(Dow Jones, 29.May.2020) — U.S. authorities have threatened tankers carrying Iranian fuel to Venezuela with sanctions, aiming to thwart a burgeoning economic alliance between two of America’s biggest rivals.
Two Liberian-flagged, Greek-owned vessels loaded with Iran oil products and headed to Venezuela halted their deliveries after the sanctions threat, according to U.S. officials.
The two were expected to arrive in Venezuela following the arrival of three Iranian tankers carrying gasoline, the most recent on Wednesday. The Venezuelan regime of Nicolás Maduro and the Islamic Republic, both U.S. sanctions targets, have described the oil shipments as a blow to the Trump administration, promoting the events on state media.
The two Greek-owned tankers would have been unable to get insurance and access to international banking if they had carried on, the U.S. officials said.
“We have been in contact with the shipowners, and they are under great risk for sanctions,” one senior administration official said, adding that being sanctioned likely would be an “out of business proposition” for the companies. “Currently, the ships are not headed to Venezuela,” the official said, adding that they are near Cape Verde off the coast of Senegal and headed southwardly.
According to ship-tracking websites FleetMon and MarineTraffic, both vessels loaded in an area of the Persian Gulf known for transshipments of Iranian oil last month. One of them gave its destination as Trinidad on May 4 before changing it to a “continent” a week later. Both vessels switched off their transponders while in the Mediterranean in early May and have been off radar since then.
A State Department spokesperson didn’t immediately respond to a request for comment about the threats to sanction the vessels. Venezuelan and Iranian officials didn’t respond to requests for comment.
Collectively, the seven vessels represent only a fraction of the gasoline and other oil products that the Latin American nation must import because of a dearth in refining capacity, despite owning the world’s largest crude-oil reserves.
The U.S. has been considering other alternatives, such as blockading or getting allied nations through whose waters the tankers sailed to take charge of the vessels as sanction violators, according to a senior Western diplomatic source and a U.S. official.
But U.S. officials said the strategy of deterrence — rather than armed confrontation — represents a workable compromise for the predicaments faced by the Trump administration. Washington wants to avoid a military escalation on America’s doorstep in the middle of the Covid-19 pandemic, but it also intends to cut short Iran’s ambitions in the Caribbean.
These officials said Washington also didn’t see any political gain in spoiling a temporary reprieve for Venezuela’s gasoline-starved population, but wants to ensure the trade doesn’t become permanent. Iran is expected to attempt other deliveries to meet Venezuela’s fuel demand, especially as Russia and China, which have long supported Mr. Maduro, recently have taken a step back from full engagement, the Western diplomat said.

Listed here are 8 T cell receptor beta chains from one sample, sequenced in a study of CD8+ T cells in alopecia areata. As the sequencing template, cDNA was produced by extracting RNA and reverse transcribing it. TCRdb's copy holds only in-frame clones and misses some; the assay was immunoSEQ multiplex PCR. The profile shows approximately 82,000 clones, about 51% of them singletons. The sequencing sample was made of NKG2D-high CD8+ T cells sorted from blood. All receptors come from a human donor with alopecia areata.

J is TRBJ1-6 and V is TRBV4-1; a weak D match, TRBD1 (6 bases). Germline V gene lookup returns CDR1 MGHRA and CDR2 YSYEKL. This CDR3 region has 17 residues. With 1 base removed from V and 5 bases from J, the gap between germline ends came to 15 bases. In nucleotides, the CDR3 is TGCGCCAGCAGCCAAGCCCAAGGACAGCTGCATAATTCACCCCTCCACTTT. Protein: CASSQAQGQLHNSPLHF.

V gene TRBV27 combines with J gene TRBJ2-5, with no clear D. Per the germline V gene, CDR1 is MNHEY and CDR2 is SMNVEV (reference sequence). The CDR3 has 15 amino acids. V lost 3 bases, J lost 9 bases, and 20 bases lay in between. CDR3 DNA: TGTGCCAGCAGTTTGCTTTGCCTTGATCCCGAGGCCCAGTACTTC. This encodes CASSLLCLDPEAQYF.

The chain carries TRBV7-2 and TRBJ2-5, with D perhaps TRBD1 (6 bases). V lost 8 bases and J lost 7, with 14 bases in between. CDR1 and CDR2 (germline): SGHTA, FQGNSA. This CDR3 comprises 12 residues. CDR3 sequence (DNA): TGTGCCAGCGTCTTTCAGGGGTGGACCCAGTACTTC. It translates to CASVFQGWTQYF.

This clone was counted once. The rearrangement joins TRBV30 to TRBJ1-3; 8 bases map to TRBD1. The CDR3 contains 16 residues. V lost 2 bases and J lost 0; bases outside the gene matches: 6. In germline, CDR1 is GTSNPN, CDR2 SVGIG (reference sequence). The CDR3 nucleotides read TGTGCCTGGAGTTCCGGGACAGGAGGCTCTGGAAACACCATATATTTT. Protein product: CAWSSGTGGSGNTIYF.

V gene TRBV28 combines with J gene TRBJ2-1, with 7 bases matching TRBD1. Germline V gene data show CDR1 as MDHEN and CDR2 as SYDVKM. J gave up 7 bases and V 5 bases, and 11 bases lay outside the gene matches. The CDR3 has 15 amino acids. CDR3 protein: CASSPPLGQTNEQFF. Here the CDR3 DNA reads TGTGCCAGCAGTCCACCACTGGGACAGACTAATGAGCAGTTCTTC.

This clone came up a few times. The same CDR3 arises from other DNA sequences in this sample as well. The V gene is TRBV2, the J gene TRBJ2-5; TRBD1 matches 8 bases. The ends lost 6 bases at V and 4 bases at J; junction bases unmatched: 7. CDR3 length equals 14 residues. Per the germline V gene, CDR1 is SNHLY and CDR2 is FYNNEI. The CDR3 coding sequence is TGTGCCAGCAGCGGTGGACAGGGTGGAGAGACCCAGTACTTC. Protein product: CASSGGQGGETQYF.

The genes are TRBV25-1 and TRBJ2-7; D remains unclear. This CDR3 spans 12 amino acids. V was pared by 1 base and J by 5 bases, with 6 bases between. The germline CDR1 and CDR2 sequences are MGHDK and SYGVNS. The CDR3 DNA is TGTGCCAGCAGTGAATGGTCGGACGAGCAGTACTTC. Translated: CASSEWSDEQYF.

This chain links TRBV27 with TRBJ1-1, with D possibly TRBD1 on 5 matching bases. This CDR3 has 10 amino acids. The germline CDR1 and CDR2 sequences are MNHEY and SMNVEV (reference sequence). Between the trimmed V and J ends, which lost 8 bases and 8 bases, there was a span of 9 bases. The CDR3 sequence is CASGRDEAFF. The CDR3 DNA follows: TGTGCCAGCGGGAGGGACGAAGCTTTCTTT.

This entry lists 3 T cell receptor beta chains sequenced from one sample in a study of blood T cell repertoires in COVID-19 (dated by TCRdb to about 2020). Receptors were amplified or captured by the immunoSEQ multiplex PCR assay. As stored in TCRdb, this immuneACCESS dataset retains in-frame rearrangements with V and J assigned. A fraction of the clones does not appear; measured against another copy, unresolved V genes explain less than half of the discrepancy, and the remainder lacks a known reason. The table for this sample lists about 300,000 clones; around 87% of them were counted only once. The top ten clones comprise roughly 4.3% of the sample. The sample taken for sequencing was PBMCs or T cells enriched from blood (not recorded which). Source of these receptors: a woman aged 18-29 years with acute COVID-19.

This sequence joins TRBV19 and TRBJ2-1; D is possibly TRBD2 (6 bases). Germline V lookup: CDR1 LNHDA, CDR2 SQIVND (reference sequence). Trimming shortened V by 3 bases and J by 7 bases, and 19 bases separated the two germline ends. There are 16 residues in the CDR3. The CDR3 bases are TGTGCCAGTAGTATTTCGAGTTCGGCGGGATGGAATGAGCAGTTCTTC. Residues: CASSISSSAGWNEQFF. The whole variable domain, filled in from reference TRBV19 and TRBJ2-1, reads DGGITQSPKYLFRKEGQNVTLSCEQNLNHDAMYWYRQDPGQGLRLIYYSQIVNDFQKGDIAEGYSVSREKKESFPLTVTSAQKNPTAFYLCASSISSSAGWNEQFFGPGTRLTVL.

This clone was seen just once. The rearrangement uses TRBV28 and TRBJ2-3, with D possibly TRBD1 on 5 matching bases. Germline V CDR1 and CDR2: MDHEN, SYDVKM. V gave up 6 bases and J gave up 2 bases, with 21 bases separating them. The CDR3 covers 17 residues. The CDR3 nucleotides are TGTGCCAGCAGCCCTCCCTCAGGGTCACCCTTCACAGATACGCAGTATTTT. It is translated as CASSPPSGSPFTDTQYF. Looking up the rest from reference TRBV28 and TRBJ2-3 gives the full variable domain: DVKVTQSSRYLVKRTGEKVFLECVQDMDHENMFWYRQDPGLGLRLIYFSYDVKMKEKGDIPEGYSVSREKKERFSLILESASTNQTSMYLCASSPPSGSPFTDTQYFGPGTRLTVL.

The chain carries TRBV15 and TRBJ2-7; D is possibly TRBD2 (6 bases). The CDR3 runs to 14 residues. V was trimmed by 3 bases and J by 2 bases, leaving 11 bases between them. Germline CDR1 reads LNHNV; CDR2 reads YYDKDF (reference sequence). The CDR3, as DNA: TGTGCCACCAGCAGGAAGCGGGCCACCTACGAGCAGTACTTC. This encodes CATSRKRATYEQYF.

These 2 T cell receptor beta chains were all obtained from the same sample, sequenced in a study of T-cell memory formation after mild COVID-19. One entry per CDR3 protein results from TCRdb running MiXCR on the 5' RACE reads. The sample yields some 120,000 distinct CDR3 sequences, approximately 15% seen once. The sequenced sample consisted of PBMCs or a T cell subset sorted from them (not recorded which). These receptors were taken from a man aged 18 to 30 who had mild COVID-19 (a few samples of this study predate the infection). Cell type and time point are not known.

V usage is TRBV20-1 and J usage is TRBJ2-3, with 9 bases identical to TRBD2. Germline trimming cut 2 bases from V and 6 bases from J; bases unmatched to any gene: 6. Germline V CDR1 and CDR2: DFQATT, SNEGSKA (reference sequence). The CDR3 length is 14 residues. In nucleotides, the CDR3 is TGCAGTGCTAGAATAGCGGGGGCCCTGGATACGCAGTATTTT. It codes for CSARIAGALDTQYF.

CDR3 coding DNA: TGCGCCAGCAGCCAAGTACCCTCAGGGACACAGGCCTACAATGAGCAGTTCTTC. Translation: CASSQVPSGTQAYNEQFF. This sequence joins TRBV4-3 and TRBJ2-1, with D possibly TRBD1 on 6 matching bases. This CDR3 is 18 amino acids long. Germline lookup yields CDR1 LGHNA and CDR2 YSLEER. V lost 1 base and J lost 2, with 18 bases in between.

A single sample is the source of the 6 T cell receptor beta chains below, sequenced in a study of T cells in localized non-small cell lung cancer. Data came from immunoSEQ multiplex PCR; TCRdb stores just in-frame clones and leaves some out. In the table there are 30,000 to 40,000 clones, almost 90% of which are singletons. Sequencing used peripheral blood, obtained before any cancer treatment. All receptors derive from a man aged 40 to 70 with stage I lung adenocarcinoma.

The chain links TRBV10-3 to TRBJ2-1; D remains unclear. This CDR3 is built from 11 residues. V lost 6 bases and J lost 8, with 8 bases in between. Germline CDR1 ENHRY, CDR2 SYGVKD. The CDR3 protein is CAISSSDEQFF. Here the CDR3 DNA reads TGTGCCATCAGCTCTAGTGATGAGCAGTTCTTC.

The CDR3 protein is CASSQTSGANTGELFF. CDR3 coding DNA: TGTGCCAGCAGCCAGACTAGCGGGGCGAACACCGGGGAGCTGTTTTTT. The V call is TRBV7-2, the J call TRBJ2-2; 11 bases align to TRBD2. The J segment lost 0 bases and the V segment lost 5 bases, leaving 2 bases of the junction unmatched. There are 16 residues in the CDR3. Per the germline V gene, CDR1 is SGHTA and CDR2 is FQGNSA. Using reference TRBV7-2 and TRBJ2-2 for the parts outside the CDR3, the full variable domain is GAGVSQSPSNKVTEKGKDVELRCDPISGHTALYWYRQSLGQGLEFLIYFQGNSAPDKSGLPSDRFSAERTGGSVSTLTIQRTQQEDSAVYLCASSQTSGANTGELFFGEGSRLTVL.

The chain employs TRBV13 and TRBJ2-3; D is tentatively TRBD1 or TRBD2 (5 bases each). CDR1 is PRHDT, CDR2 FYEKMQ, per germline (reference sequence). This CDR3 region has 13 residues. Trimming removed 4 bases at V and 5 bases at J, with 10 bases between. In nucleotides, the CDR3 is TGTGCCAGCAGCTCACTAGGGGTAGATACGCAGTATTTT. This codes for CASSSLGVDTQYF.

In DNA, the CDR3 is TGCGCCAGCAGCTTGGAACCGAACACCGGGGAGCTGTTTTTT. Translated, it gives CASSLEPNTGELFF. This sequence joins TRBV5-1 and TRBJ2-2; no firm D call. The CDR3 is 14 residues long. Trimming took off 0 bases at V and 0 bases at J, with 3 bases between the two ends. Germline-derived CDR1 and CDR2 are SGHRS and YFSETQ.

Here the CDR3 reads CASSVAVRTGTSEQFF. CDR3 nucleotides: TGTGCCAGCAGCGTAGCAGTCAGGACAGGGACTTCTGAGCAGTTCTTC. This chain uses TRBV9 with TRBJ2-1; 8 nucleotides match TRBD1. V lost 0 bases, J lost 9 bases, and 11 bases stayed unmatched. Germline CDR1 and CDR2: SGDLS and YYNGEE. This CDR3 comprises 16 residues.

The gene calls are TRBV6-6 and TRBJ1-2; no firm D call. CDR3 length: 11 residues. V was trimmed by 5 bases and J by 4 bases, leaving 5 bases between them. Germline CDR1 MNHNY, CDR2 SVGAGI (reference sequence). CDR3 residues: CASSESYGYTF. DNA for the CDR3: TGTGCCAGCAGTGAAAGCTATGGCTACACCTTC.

“It was obvious that the Trump administration wasn’t going to let this situation continue,” said Russ Dallen, a managing partner at the brokerage Caracas Capital Markets who closely follows Venezuela’s oil industry. “There is no way that the U.S. is going to allow a few gallons of gas to become a pipeline.”
Many U.S. officials have been reluctant to use U.S. naval forces, including its joint-narco-trafficking operations with allies in the region, to stop the Iranian vessels. The U.S. has sought to avoid an escalation of tensions after Washington and Tehran narrowly avoided a full military conflict following a U.S. strike that killed a top Iranian general, Qassem Soleimani, in January.
Instead, the U.S. has favored nonmilitary measures such as sanctions or legal action to confiscate the vessels if they stop at foreign ports, the officials said. The Western diplomatic official said Venezuela is in part planning to pay Iran back for the fuel with crude-oil exports, deliveries that the U.S. or allies could also then seize.
The U.S. and dozens of its allies have deemed Mr. Maduro illegitimate since a 2018 election was marred by fraud allegations. They back main opposition leader Juan Guaidó as the country’s legitimate president, though Mr. Maduro maintains control of the armed forces and most state institutions.
While the interrupted oil sales are a lucrative trade for Tehran, the regime in Caracas has been deepening ties with Iran since last month, when Mr. Maduro appointed Tareck El Aissami, a close ally, as Venezuela’s oil minister. Mr. El Aissami, whom the U.S. has designated as a narco trafficker, has strong connections in the Middle East, according to U.S. intelligence and law-enforcement officials.
Around the time Mr. El Aissami was appointed, Iran’s Mahan Air, which has been sanctioned by the U.S. for carrying military personnel, weapons and cash for Iran’s Islamic Revolutionary Guard Corps, delivered engineers and equipment to refurbish a decrepit Venezuela refining complex, Iranian, Venezuelan and U.S. officials all have said.
The flights returned to Tehran carrying gold and cash, some of the officials have said.
— Benoit Faucon and Ian Talley